quantatative stat assignment
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Assignment #1: JET Copies Case Problem
Read the “JET Copies” Case Problem on pages 678-679 of the text. Using simulation estimate the loss of revenue due to copier breakdown for one year, as follows:
- In Excel, use a suitable method for generating the number of days needed to repair the copier, when it is out of service, according to the discrete distribution shown.
- In Excel, use a suitable method for simulating the interval between successive breakdowns, according to the continuous distribution shown.
- In Excel, use a suitable method for simulating the lost revenue for each day the copier is out of service.
- Put all of this together to simulate the lost revenue due to copier breakdowns over 1 year to answer the question asked in the case study.
- In a word processing program, write a brief description/explanation of how you implemented each component of the model. Write 1-2 paragraphs for each component of the model (days-to-repair; interval between breakdowns; lost revenue; putting it together).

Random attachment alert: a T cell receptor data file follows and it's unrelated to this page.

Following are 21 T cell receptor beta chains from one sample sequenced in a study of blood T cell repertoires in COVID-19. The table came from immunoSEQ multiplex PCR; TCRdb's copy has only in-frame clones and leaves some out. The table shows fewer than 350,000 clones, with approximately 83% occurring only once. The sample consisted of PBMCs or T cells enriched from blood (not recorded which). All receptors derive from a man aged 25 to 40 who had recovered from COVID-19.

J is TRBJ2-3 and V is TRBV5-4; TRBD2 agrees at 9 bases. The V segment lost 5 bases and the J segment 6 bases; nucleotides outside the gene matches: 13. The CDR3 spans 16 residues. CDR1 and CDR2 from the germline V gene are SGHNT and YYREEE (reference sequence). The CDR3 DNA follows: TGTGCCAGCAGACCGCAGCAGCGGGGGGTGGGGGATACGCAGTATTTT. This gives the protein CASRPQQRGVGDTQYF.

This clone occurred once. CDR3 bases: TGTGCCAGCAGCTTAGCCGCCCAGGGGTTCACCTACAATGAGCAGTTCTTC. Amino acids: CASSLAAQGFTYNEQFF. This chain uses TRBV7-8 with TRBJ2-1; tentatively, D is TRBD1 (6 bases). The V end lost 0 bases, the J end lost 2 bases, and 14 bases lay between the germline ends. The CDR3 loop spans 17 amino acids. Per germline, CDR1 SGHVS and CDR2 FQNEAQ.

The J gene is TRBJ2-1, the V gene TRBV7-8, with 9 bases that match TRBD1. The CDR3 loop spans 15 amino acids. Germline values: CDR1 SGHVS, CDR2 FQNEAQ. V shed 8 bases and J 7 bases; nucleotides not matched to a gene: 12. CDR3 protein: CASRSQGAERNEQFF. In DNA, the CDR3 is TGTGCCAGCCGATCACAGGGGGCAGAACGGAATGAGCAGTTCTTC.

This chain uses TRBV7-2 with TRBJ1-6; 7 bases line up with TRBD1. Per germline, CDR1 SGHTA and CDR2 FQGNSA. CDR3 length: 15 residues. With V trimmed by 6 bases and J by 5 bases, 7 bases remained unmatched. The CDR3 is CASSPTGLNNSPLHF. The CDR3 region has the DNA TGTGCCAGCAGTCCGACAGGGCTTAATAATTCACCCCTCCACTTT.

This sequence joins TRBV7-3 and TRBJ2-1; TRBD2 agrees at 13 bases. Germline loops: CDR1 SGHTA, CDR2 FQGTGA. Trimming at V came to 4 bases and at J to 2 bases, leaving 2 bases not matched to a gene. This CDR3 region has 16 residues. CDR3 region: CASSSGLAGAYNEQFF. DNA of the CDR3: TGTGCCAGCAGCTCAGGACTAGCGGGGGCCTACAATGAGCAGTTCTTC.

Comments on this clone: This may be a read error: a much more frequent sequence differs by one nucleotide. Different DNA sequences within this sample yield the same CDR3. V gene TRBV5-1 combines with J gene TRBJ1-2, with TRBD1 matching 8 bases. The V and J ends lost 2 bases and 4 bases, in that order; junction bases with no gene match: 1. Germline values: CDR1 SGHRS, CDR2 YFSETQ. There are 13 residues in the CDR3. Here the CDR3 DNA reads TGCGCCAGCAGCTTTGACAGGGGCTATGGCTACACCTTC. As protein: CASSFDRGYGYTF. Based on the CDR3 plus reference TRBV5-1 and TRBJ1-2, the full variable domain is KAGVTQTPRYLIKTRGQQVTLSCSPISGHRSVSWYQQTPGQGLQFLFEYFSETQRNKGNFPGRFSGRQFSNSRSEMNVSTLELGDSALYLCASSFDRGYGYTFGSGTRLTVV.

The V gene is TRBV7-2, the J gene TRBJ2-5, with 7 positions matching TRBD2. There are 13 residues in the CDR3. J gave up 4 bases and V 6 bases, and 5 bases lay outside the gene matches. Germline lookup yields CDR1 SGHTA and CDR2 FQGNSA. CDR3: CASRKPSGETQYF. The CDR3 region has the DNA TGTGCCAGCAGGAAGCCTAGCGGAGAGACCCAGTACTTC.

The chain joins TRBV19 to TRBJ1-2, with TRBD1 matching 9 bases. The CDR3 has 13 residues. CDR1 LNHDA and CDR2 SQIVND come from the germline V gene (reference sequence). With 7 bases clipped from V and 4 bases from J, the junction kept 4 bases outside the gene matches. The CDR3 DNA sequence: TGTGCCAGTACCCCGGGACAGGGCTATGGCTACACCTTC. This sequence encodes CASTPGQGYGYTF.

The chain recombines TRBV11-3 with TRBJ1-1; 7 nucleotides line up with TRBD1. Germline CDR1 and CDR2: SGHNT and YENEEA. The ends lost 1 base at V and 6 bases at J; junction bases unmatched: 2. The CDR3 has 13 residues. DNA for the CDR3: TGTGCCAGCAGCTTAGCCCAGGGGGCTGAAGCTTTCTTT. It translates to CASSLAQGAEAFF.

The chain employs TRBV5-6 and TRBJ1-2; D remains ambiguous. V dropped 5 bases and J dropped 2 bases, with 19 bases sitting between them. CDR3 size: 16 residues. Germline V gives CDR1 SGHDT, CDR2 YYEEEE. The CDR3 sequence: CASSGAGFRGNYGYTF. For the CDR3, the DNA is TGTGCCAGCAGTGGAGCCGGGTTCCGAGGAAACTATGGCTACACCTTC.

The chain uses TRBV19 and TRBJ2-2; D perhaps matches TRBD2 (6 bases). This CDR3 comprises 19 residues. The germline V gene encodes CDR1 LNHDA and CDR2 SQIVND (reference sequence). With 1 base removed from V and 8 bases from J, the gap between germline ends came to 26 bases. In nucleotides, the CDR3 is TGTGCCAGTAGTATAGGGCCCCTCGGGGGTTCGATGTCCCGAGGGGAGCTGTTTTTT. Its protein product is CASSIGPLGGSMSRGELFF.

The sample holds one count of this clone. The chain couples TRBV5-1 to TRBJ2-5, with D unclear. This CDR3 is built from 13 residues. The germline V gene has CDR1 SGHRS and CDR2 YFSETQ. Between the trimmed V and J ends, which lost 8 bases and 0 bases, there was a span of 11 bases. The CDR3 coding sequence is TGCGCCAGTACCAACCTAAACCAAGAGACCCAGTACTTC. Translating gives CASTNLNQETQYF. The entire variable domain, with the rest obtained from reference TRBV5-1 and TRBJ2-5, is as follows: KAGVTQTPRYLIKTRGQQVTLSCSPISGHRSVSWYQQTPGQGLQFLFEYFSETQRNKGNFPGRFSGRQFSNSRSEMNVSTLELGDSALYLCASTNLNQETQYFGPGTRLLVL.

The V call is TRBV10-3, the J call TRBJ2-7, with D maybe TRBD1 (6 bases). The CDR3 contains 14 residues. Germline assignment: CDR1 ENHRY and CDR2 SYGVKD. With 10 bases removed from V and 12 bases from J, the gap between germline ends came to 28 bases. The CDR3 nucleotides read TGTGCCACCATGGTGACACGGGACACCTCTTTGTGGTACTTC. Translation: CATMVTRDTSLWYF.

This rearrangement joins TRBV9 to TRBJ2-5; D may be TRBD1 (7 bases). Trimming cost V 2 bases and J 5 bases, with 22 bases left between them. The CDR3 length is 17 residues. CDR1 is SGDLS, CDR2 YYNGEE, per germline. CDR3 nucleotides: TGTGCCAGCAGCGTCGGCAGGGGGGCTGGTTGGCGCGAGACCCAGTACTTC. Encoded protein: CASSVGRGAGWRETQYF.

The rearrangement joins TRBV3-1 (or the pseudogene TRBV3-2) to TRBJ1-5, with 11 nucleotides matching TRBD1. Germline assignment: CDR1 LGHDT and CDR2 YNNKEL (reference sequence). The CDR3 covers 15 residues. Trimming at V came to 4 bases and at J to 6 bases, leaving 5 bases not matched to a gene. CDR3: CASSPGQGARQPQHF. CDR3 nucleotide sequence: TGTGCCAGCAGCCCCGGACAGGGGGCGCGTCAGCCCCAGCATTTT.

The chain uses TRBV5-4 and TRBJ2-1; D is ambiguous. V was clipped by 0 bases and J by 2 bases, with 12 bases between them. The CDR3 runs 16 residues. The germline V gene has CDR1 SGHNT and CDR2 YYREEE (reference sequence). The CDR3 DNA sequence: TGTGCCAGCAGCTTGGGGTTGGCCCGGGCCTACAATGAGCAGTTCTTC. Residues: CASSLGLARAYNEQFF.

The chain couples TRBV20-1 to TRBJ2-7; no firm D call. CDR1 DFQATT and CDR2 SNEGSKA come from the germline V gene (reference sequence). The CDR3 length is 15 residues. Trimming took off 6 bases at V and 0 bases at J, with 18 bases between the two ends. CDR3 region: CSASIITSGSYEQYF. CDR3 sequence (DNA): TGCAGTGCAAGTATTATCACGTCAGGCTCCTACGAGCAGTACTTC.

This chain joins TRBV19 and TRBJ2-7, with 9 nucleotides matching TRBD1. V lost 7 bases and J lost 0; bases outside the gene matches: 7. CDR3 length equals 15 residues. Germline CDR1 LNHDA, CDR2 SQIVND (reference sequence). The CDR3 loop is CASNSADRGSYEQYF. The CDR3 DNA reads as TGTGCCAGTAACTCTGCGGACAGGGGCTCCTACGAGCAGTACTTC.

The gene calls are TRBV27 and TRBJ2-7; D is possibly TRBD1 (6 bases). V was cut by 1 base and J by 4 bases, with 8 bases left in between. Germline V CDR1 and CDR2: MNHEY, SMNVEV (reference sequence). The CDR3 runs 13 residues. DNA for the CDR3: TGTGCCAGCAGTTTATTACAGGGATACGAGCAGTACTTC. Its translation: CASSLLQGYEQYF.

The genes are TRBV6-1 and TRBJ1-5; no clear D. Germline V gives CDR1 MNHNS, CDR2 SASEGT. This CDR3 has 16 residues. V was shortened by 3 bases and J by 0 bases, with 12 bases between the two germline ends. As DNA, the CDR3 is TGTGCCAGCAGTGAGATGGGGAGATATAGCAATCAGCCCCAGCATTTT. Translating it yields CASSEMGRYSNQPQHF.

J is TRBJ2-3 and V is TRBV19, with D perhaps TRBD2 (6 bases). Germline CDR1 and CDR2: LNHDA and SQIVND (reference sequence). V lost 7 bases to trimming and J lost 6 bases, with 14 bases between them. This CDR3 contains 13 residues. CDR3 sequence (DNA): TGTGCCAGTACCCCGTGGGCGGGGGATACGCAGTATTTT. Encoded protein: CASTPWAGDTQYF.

- Answer the question posed in the case study. How confident are you that this answer is a good one? What are the limits of the study? Write at least one paragraph.
There are two deliverables for this Case Problem, the Excel spreadsheet and the written description/explanation. Please submit both of them electronically via the dropbox.
The assignment will be graded using the associated rubric.
|Grading Rubric for JET Copies Case Problem
There are 12 possible points in each of the five criteria for a total of 60 points possible.
|Criteria||0Unacceptable(0 points)||1Developing(6 points)||2Competent(9 points)||3Exemplary(12 points)|